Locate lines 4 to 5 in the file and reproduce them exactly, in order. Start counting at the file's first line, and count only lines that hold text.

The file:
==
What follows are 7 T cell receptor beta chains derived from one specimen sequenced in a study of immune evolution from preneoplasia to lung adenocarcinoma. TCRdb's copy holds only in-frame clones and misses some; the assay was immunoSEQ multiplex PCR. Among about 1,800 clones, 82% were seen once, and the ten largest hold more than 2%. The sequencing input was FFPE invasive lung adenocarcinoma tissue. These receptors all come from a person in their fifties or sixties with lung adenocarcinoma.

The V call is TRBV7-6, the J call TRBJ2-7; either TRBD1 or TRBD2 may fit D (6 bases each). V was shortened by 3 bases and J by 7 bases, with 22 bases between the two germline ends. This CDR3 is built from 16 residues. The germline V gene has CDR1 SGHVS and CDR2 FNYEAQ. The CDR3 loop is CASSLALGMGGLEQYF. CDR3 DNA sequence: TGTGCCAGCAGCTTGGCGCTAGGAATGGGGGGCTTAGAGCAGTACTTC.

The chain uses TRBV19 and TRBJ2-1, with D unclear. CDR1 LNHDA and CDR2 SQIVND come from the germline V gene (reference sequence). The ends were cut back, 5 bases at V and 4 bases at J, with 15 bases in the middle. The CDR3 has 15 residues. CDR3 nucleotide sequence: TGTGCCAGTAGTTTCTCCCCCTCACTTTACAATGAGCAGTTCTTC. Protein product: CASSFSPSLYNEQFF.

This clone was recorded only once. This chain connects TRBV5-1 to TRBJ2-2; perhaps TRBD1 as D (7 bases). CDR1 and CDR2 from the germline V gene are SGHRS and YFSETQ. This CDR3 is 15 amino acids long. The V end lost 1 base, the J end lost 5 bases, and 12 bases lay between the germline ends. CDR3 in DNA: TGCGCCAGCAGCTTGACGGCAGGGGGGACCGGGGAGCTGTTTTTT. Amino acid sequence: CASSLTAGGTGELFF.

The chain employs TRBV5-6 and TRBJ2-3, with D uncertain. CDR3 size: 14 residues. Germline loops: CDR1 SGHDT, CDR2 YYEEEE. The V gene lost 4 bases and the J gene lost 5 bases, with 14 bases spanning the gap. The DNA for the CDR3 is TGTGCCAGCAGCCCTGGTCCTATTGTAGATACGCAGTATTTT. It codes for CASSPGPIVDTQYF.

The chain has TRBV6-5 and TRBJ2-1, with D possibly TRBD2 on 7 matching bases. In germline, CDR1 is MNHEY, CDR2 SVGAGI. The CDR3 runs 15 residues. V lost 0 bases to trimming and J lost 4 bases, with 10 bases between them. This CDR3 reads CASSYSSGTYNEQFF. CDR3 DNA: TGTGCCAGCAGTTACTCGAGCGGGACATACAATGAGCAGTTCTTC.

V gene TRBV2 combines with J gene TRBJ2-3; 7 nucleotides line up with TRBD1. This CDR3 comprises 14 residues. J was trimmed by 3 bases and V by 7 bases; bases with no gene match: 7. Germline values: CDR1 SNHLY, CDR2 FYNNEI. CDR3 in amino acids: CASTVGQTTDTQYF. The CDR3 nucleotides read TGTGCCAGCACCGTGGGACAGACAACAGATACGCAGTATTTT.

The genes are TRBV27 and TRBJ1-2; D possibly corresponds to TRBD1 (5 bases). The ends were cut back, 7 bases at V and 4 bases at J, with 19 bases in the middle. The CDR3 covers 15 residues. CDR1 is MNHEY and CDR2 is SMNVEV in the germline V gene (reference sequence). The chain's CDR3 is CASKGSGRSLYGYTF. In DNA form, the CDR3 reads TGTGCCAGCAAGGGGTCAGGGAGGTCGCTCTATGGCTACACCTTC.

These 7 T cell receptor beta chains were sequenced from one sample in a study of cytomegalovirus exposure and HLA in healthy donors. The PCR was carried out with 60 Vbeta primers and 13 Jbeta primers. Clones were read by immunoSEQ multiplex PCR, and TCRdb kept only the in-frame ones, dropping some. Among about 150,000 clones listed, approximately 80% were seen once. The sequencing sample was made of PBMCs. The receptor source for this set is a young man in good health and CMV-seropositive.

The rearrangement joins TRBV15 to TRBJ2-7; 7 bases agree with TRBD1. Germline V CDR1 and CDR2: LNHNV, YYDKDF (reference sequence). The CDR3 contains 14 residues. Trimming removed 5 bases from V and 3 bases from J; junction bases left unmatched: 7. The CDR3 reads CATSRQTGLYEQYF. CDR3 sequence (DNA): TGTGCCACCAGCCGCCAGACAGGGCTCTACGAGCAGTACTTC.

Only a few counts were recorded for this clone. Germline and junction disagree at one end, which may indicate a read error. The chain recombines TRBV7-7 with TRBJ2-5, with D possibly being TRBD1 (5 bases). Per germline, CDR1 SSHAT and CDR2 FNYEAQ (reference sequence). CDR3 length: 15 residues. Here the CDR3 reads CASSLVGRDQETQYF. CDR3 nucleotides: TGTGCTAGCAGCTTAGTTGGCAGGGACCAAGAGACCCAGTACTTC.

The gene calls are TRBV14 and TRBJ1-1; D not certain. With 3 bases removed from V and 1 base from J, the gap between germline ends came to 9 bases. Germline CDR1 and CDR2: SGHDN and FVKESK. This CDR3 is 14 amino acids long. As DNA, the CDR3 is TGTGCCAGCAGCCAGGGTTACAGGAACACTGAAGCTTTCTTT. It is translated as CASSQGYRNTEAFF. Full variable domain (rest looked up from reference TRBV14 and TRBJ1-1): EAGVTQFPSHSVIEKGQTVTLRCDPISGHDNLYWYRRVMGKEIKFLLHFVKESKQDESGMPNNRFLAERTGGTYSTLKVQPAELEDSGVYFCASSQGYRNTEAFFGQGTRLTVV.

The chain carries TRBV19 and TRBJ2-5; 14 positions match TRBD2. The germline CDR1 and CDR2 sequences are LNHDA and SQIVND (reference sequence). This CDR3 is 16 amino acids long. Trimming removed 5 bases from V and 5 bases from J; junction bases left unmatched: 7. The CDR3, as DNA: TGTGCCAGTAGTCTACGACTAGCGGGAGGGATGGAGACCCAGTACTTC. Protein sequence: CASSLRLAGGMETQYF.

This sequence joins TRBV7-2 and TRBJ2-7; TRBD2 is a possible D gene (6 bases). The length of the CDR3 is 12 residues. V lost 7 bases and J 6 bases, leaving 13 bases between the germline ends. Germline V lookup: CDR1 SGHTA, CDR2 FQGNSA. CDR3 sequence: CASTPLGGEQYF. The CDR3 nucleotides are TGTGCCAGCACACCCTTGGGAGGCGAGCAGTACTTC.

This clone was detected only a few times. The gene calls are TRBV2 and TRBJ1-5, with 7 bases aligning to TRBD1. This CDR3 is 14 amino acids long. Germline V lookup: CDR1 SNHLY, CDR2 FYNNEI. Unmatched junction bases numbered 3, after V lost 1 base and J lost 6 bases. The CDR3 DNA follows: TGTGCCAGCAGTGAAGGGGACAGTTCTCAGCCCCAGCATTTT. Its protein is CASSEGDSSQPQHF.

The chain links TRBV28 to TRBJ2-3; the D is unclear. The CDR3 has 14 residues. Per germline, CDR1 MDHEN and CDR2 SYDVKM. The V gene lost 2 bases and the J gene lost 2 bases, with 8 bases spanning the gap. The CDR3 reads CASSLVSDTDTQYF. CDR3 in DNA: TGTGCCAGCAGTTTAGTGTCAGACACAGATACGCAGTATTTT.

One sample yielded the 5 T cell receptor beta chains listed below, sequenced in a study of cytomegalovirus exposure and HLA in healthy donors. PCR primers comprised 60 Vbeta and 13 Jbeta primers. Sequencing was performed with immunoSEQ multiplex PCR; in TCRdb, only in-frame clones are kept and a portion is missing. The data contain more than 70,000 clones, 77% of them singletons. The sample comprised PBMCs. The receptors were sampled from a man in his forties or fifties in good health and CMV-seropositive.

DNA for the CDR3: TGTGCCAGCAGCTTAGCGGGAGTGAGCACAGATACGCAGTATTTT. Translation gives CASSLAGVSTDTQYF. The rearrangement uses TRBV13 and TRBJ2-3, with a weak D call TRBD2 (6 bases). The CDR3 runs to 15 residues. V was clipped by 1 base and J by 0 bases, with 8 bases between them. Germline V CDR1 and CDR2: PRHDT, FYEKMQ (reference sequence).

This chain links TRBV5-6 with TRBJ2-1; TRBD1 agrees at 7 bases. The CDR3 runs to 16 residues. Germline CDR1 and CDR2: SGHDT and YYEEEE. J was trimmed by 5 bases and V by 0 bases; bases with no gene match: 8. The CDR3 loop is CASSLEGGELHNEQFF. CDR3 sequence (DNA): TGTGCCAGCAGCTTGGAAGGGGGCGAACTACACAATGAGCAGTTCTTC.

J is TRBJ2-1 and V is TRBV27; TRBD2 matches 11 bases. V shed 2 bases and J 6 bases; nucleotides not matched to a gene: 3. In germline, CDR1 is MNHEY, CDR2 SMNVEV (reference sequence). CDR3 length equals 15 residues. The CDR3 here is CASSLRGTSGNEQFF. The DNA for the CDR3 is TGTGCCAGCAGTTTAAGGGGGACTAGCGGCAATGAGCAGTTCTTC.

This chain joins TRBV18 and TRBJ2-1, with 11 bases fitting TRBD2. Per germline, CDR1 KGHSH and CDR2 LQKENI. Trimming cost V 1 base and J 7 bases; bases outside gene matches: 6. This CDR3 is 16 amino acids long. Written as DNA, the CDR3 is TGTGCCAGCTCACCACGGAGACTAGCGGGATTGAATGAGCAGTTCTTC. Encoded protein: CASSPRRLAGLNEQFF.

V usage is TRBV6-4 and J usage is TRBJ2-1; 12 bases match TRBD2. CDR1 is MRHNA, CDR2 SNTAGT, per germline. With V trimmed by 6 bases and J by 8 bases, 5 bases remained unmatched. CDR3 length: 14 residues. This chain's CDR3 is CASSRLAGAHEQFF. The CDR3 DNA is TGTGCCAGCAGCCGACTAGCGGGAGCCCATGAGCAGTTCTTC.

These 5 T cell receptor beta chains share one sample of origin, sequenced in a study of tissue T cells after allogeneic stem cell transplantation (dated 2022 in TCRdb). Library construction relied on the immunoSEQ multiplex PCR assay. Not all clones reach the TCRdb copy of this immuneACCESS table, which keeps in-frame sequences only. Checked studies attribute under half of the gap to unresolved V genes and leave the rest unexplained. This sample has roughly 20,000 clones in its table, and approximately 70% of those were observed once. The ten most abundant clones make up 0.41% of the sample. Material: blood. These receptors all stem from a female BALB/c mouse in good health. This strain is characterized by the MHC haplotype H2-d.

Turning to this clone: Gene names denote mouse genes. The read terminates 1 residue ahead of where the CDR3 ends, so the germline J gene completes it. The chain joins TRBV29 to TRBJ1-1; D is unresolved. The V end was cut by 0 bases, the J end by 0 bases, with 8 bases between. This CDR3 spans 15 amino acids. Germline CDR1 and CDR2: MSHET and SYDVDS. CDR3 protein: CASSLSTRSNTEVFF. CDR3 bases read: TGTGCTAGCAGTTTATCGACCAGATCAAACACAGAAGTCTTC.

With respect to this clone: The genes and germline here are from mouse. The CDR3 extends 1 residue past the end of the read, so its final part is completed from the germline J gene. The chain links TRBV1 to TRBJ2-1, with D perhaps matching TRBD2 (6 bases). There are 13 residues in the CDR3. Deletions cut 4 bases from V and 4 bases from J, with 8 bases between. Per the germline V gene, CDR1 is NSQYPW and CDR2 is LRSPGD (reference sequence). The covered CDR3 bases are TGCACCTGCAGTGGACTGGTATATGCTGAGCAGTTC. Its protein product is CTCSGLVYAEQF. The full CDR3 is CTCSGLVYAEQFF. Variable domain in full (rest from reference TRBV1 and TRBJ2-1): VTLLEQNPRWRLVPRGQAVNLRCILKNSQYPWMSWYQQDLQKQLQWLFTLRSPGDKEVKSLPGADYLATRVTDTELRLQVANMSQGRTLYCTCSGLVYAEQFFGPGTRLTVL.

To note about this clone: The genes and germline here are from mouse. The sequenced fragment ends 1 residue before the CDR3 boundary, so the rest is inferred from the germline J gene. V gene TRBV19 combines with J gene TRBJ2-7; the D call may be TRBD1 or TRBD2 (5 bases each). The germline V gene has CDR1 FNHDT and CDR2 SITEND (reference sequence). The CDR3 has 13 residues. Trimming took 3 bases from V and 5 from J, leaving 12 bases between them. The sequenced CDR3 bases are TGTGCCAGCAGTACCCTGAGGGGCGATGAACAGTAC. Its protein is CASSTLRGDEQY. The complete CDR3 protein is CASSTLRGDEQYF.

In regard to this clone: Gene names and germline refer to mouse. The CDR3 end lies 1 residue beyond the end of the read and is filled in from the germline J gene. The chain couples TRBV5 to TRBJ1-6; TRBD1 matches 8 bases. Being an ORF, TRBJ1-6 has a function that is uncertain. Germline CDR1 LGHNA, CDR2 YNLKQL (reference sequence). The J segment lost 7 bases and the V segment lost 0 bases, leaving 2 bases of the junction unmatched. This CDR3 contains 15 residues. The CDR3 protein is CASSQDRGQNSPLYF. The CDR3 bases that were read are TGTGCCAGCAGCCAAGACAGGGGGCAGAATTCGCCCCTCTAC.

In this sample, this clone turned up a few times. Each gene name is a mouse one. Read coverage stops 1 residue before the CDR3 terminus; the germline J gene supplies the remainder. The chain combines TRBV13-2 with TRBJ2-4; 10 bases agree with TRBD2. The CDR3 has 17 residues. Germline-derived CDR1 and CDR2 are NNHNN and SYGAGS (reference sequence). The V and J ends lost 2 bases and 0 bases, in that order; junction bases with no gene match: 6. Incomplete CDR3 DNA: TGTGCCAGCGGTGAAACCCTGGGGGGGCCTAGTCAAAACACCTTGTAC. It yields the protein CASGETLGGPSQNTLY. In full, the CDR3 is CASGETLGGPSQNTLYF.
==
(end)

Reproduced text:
This clone was recorded only once. This chain connects TRBV5-1 to TRBJ2-2; perhaps TRBD1 as D (7 bases). CDR1 and CDR2 from the germline V gene are SGHRS and YFSETQ. This CDR3 is 15 amino acids long. The V end lost 1 base, the J end lost 5 bases, and 12 bases lay between the germline ends. CDR3 in DNA: TGCGCCAGCAGCTTGACGGCAGGGGGGACCGGGGAGCTGTTTTTT. Amino acid sequence: CASSLTAGGTGELFF.

The chain employs TRBV5-6 and TRBJ2-3, with D uncertain. CDR3 size: 14 residues. Germline loops: CDR1 SGHDT, CDR2 YYEEEE. The V gene lost 4 bases and the J gene lost 5 bases, with 14 bases spanning the gap. The DNA for the CDR3 is TGTGCCAGCAGCCCTGGTCCTATTGTAGATACGCAGTATTTT. It codes for CASSPGPIVDTQYF.